I got the wider bars (Velo Orange Rando) and longer stem (Nitto Technomic) last fall and and was going to use some parts bin brake levers but I got an Amazon gift card for Christmas and purchased some Origin8 drilled levers instead.  First I had to get the old cockpit off the bike.

old cockpit - meh

After a few rides on the Passage when I first got it,  I determined I didn't like the cockpit; stem height too short, bars too narrow and I wasn't enamored with feel and function of the levers so buh-bye.  I loosely test fitted the new parts before putting the new cockpit on the bike.

Nitto is apparently convinced their customers might be gorillas so they included a nice warning in the packaging advising that you should NOT use a pipe extender to reef the hex bolt mega - tight...ok.

After the dry fit I put the new cockpit on the bike to see how it  looks.  Definitely going to lose the clunky reflector mount.  I am not convinced that much more than superficial work was done to this bike before it went on CL so I will be stripping it down and making sure all the bearings are cleaned and rebuilt with fresh grease.  The new cockpit won't be on for real yet but it looks good.

newer, wider, taller
Since I was in a small groove I decided to test fit the new saddle too.  It was a close out from Velo Orange - Model 5 Sprung touring -that I picked up for $50.  We'll see how it rides.

Hope to get to the real work of getting the Passage up and running with rebuilt main bearings and the other new parts I have for it.   I may be riding this bike in the 2017 Tour De Lopez. at the end of April.

I just signed up so I am committed, or at least I should be (rimshot).  I can't even remember the last time I did an organized ride - maybe 2010?  There are three distance options 12, 17 and 31 miles and Lopez is the flattest of the San Juan Island group so it shouldn't be too tough, but I will still need to ride to get in shape so that is a good thing.

As always ride.smile.repeat

Sunday, February 12, 2017

Sunny Sunday ride

Olympic range

It was simply too nice out not to go for a ride today.  Earlier this week it was raining buckets so the sunshine and blue skies were a welcome change and a good reason to throw a leg over the top tube.  Normally I just head for the farmers market but I had a text from my Daughter, who on winter Sundays goes skiing with her mom, and my girl noted that the family dog was sad his mamma and girl had left him (hint, hint dad) so I made a stop since it was only a few blocks out of way and gave some love to the hound.

such a good boy

I did actually spot one cool bike today.  This Cannondale R300 started out life as an entry level road bike (probably in the late 90's), I had the R800 which was a few steps up, and the owner has turned it into what appears to be a very nice porteur.  Nice north road bars, city brake levers, bar-end shifters and a VERY generous front basket.

I normally get produce to juice at the market but things are pretty thin in early February unless you want apples, potatoes or leeks.  This week I got some local roasted hazelnuts and some raspberry strudel from the Czech bakery down the street.  I am munching on the strudel, after warming in the oven,  while writing this.

A trip to the market of course means a stop at the beer junction, in this case for a Port Mongo Imperial IPA.  Candy gram for Mongo? And while I was there I even got to watch a bit of the Lady Beavs basketball (from my beloved Alma mater Oregon State) take on the Lady Bruins on the Pac 12 network whilst sipping that fine brew.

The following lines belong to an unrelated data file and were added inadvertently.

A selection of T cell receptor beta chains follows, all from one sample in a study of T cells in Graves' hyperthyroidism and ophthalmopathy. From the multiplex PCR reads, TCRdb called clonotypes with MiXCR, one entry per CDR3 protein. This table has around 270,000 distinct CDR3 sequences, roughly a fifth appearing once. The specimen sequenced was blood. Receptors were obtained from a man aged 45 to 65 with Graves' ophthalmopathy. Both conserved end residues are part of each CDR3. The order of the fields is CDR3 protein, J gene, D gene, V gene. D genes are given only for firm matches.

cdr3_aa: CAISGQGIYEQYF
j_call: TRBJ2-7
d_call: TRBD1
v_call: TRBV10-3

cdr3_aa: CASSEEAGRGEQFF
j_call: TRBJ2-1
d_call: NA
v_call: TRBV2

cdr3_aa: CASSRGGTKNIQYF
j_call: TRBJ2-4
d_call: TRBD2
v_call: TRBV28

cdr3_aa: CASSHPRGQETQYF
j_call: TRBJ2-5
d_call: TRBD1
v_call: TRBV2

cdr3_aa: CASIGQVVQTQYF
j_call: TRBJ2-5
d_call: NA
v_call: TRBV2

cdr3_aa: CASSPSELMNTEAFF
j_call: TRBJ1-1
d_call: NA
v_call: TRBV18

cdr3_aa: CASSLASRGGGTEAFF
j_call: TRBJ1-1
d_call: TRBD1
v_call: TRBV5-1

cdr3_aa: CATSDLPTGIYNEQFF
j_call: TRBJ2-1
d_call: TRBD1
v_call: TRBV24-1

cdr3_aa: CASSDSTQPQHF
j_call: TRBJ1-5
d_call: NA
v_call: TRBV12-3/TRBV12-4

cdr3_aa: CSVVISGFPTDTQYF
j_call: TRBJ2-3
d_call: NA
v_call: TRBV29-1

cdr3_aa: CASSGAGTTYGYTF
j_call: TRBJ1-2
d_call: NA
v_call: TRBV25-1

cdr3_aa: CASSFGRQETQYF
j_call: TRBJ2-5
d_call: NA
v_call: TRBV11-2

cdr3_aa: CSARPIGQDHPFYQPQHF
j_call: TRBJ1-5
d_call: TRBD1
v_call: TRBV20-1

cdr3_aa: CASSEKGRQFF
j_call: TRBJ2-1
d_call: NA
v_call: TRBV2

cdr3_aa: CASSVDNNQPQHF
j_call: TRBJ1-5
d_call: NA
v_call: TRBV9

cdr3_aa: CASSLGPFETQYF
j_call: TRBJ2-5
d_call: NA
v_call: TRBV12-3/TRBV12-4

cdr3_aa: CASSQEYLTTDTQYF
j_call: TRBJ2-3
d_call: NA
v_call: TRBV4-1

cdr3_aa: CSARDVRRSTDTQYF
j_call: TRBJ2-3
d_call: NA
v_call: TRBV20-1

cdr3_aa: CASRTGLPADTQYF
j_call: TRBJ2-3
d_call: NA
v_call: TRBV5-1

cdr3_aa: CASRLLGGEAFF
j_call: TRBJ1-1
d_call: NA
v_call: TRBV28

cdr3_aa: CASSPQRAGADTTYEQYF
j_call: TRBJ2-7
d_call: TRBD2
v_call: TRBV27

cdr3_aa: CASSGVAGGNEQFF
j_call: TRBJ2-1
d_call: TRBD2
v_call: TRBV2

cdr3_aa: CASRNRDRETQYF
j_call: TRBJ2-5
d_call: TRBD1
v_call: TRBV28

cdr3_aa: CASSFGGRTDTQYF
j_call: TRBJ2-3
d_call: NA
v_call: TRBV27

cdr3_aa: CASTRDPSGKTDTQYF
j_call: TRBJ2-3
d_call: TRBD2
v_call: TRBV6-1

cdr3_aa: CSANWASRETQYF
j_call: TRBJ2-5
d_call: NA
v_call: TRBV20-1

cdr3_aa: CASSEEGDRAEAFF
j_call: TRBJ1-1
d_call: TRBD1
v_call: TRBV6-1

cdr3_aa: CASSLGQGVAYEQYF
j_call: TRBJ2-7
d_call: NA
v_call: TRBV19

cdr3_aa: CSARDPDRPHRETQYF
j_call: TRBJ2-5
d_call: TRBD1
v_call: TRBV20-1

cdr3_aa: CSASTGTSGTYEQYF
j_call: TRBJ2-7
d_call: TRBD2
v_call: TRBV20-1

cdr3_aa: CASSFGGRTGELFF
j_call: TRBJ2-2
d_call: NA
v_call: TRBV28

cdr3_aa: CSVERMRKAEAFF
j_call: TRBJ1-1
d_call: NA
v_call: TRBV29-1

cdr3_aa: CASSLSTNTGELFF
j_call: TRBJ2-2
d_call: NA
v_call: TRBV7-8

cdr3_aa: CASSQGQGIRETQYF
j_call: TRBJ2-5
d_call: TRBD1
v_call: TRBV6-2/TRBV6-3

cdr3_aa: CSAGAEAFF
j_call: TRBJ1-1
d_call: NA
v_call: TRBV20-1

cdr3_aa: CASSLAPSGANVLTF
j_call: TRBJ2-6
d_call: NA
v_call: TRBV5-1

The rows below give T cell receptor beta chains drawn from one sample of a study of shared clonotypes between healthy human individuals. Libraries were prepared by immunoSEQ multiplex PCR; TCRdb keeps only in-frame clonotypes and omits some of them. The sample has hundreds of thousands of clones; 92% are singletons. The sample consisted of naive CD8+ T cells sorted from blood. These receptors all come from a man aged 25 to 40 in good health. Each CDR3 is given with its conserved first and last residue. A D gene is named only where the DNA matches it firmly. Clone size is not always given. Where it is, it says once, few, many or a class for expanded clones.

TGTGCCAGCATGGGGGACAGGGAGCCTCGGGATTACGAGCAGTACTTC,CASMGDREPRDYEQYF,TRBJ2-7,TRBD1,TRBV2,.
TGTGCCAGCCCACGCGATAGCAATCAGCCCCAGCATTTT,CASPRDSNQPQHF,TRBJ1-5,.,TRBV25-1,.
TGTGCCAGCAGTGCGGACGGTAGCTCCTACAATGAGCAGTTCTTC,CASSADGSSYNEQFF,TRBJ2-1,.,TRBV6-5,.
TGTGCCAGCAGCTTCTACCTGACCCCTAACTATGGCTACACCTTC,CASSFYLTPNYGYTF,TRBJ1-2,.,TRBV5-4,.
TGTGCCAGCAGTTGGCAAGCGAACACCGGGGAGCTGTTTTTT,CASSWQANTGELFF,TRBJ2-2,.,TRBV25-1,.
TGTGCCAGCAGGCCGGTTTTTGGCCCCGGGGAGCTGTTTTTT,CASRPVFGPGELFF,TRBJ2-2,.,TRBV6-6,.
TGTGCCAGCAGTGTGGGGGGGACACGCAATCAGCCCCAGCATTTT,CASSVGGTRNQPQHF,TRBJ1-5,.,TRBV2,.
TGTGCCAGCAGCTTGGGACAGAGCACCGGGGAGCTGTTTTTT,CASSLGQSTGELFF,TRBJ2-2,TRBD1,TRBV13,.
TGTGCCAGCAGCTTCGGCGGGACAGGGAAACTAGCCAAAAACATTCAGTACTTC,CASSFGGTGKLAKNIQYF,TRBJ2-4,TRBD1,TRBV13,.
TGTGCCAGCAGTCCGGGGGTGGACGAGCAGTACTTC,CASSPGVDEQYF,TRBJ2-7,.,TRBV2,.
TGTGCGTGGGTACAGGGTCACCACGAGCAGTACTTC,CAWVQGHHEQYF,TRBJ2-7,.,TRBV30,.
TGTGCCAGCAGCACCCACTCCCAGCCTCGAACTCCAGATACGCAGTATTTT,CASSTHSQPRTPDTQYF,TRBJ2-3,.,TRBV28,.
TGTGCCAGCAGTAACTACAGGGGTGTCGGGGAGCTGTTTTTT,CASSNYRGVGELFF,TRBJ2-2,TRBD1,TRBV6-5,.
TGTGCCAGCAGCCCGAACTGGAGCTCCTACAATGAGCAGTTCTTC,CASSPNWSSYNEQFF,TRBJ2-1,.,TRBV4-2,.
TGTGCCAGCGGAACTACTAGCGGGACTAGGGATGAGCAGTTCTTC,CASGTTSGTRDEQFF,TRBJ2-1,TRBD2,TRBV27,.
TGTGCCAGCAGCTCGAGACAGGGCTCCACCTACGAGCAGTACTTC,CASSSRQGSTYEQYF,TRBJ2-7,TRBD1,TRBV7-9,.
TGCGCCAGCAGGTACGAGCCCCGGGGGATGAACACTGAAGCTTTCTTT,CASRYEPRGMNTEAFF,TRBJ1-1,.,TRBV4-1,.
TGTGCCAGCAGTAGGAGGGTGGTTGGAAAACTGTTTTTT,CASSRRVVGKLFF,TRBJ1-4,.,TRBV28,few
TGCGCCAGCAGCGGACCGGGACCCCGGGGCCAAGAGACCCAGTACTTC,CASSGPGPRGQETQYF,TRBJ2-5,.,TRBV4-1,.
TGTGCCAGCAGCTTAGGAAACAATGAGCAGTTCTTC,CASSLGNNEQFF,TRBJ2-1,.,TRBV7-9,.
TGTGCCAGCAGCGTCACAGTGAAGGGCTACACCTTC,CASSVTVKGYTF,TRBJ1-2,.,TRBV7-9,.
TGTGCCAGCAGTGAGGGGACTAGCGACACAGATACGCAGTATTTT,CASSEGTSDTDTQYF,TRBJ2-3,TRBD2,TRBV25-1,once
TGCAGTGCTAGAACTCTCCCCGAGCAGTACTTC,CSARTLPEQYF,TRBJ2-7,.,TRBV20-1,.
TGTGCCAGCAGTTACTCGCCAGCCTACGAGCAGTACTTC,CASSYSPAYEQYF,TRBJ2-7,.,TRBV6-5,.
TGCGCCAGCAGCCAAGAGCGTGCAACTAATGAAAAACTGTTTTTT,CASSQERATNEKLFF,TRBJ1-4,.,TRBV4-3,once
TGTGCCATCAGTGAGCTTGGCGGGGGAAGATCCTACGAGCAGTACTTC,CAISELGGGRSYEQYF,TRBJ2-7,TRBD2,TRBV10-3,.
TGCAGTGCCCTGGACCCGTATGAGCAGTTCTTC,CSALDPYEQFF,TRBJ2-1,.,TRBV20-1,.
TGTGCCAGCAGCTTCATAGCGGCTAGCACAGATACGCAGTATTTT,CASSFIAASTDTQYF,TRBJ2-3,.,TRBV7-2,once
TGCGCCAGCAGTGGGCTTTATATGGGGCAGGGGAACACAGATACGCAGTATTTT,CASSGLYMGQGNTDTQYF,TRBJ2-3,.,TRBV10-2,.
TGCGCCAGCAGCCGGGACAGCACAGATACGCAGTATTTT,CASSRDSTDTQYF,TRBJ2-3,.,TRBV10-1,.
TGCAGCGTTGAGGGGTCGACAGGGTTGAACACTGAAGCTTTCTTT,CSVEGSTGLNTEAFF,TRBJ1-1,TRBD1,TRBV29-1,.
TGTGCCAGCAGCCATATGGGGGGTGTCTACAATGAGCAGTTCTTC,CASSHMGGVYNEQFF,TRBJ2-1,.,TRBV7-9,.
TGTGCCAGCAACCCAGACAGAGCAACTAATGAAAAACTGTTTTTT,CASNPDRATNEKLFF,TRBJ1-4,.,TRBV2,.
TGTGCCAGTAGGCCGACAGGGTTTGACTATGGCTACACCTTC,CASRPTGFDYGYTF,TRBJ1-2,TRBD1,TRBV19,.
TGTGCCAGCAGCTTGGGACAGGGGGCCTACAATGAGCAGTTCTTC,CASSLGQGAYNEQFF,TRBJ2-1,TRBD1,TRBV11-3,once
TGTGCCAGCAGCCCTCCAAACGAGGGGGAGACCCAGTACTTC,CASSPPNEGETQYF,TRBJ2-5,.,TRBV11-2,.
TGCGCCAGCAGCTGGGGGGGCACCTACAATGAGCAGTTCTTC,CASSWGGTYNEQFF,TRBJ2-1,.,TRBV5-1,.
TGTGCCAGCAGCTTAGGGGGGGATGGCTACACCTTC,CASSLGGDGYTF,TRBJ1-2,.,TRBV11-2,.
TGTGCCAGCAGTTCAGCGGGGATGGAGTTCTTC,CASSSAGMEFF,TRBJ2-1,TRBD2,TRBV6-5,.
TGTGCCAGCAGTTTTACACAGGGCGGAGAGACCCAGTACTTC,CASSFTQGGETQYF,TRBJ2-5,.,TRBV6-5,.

Just a lovely day to be outside and pedaling.

blue skies coming my way
As always: Ride. Smile. Repeat.

Saturday, February 11, 2017

Paying for bike love

Fresh from the salon

I did something I haven't done in a while, realizing the bike I ride was in desperate need of some TLC I paid someone else to administer it.  I took my bike to the shop rather that doing the work myself.  I mentioned in my last post that my LBS was doing a deal where if you brought in canned/dry goods for the local food bank that they would do a "free" drive train clean.  Now we all now that the free maintenance is just a reason to go through your bike and find stuff that needs work they can charge you for but I was ok with that as no one had cast a critical eye on my Handsome Devil in about 5 years.  Other than putting air in the tires and an occasional wipe down I had not done Jack I'm ashamed to say.

And cast a critical eye they did.  I learned that one draw back of V-brakes is that water gets into the cable noodle but it doesn't really have a place to get out so after a while you get rusty cables which meant  the rear cable got replaced and while they were at it they shortened the cable housing which had been getting hung up.

streamlined housing run

They also checked my bottom bracket, which was fine, and my headset which was not.  The FSA Pig headset I used on this bike doesn't have a cap for the top bearing race to keep out dust and moisture so it was toast and they replaced it with new bearings and better grease and cleaned and lubed the lower bearings.
headset love
The front wheel also proved needy, it is after all one of Shimano's finest err I mean cheapest wheels.  The hub needed adjustment and it needed truing and before it could be trued the seized spokes needed to be soaked to loosen them.  A few broken spokes later and its up and running with the warning it might need replacement down the road.

The wrench also pointed out to me when I brought the bike in that one front brake shoe was just about shot so baby has a new pair of shoes up front.  And did I mentioned they cleaned it! My bottom bracket shell is so clean you could eat off it.

So my bike has been loved (by another) and my wallet is lighter by over a C-note but that's ok as I helped the local economy and I have fewer excuses not to ride more.

Ride. Smile. Repeat.